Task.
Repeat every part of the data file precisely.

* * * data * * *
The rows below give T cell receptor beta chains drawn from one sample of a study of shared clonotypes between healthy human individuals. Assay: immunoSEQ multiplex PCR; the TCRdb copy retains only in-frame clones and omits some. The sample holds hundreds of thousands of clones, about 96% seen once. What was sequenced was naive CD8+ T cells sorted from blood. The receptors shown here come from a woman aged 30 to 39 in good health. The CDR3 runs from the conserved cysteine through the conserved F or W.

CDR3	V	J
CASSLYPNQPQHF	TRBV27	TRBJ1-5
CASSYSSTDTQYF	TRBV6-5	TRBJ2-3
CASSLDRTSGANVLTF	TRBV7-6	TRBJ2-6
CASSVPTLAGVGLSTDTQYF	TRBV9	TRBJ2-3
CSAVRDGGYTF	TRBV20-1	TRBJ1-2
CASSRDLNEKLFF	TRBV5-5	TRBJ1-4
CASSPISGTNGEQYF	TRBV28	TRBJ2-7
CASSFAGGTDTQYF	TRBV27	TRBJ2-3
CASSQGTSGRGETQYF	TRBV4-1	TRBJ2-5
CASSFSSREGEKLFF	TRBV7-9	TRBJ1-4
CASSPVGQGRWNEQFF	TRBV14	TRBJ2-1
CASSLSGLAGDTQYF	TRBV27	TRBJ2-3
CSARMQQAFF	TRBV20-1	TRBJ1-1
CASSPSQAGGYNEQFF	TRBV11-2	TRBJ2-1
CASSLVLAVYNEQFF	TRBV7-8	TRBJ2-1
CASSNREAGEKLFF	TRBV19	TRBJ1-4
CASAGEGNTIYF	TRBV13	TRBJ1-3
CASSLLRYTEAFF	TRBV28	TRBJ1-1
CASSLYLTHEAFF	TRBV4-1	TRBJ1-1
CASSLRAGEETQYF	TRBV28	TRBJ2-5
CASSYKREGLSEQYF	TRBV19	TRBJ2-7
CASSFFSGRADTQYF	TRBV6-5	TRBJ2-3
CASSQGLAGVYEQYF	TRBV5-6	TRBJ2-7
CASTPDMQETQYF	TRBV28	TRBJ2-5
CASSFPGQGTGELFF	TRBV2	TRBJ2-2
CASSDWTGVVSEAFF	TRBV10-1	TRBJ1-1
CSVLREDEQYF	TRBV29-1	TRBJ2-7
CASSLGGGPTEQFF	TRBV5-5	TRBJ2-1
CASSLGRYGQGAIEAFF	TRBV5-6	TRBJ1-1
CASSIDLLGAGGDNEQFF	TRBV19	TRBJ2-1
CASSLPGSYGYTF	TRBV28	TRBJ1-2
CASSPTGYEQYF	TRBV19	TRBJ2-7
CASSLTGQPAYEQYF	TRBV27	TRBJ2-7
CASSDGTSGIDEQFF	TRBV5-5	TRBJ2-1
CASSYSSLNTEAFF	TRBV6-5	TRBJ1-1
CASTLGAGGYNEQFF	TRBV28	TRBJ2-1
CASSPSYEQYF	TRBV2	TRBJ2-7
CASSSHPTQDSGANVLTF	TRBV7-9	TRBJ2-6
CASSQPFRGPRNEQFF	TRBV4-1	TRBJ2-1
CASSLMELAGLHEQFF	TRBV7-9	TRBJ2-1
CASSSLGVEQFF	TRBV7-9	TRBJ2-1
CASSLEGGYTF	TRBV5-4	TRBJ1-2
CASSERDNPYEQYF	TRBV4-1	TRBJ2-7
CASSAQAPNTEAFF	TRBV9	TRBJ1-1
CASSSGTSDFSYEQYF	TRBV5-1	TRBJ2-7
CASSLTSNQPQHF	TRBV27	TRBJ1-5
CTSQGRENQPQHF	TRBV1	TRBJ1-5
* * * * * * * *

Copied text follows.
The rows below give T cell receptor beta chains drawn from one sample of a study of shared clonotypes between healthy human individuals. Assay: immunoSEQ multiplex PCR; the TCRdb copy retains only in-frame clones and omits some. The sample holds hundreds of thousands of clones, about 96% seen once. What was sequenced was naive CD8+ T cells sorted from blood. The receptors shown here come from a woman aged 30 to 39 in good health. The CDR3 runs from the conserved cysteine through the conserved F or W.

CDR3	V	J
CASSLYPNQPQHF	TRBV27	TRBJ1-5
CASSYSSTDTQYF	TRBV6-5	TRBJ2-3
CASSLDRTSGANVLTF	TRBV7-6	TRBJ2-6
CASSVPTLAGVGLSTDTQYF	TRBV9	TRBJ2-3
CSAVRDGGYTF	TRBV20-1	TRBJ1-2
CASSRDLNEKLFF	TRBV5-5	TRBJ1-4
CASSPISGTNGEQYF	TRBV28	TRBJ2-7
CASSFAGGTDTQYF	TRBV27	TRBJ2-3
CASSQGTSGRGETQYF	TRBV4-1	TRBJ2-5
CASSFSSREGEKLFF	TRBV7-9	TRBJ1-4
CASSPVGQGRWNEQFF	TRBV14	TRBJ2-1
CASSLSGLAGDTQYF	TRBV27	TRBJ2-3
CSARMQQAFF	TRBV20-1	TRBJ1-1
CASSPSQAGGYNEQFF	TRBV11-2	TRBJ2-1
CASSLVLAVYNEQFF	TRBV7-8	TRBJ2-1
CASSNREAGEKLFF	TRBV19	TRBJ1-4
CASAGEGNTIYF	TRBV13	TRBJ1-3
CASSLLRYTEAFF	TRBV28	TRBJ1-1
CASSLYLTHEAFF	TRBV4-1	TRBJ1-1
CASSLRAGEETQYF	TRBV28	TRBJ2-5
CASSYKREGLSEQYF	TRBV19	TRBJ2-7
CASSFFSGRADTQYF	TRBV6-5	TRBJ2-3
CASSQGLAGVYEQYF	TRBV5-6	TRBJ2-7
CASTPDMQETQYF	TRBV28	TRBJ2-5
CASSFPGQGTGELFF	TRBV2	TRBJ2-2
CASSDWTGVVSEAFF	TRBV10-1	TRBJ1-1
CSVLREDEQYF	TRBV29-1	TRBJ2-7
CASSLGGGPTEQFF	TRBV5-5	TRBJ2-1
CASSLGRYGQGAIEAFF	TRBV5-6	TRBJ1-1
CASSIDLLGAGGDNEQFF	TRBV19	TRBJ2-1
CASSLPGSYGYTF	TRBV28	TRBJ1-2
CASSPTGYEQYF	TRBV19	TRBJ2-7
CASSLTGQPAYEQYF	TRBV27	TRBJ2-7
CASSDGTSGIDEQFF	TRBV5-5	TRBJ2-1
CASSYSSLNTEAFF	TRBV6-5	TRBJ1-1
CASTLGAGGYNEQFF	TRBV28	TRBJ2-1
CASSPSYEQYF	TRBV2	TRBJ2-7
CASSSHPTQDSGANVLTF	TRBV7-9	TRBJ2-6
CASSQPFRGPRNEQFF	TRBV4-1	TRBJ2-1
CASSLMELAGLHEQFF	TRBV7-9	TRBJ2-1
CASSSLGVEQFF	TRBV7-9	TRBJ2-1
CASSLEGGYTF	TRBV5-4	TRBJ1-2
CASSERDNPYEQYF	TRBV4-1	TRBJ2-7
CASSAQAPNTEAFF	TRBV9	TRBJ1-1
CASSSGTSDFSYEQYF	TRBV5-1	TRBJ2-7
CASSLTSNQPQHF	TRBV27	TRBJ1-5
CTSQGRENQPQHF	TRBV1	TRBJ1-5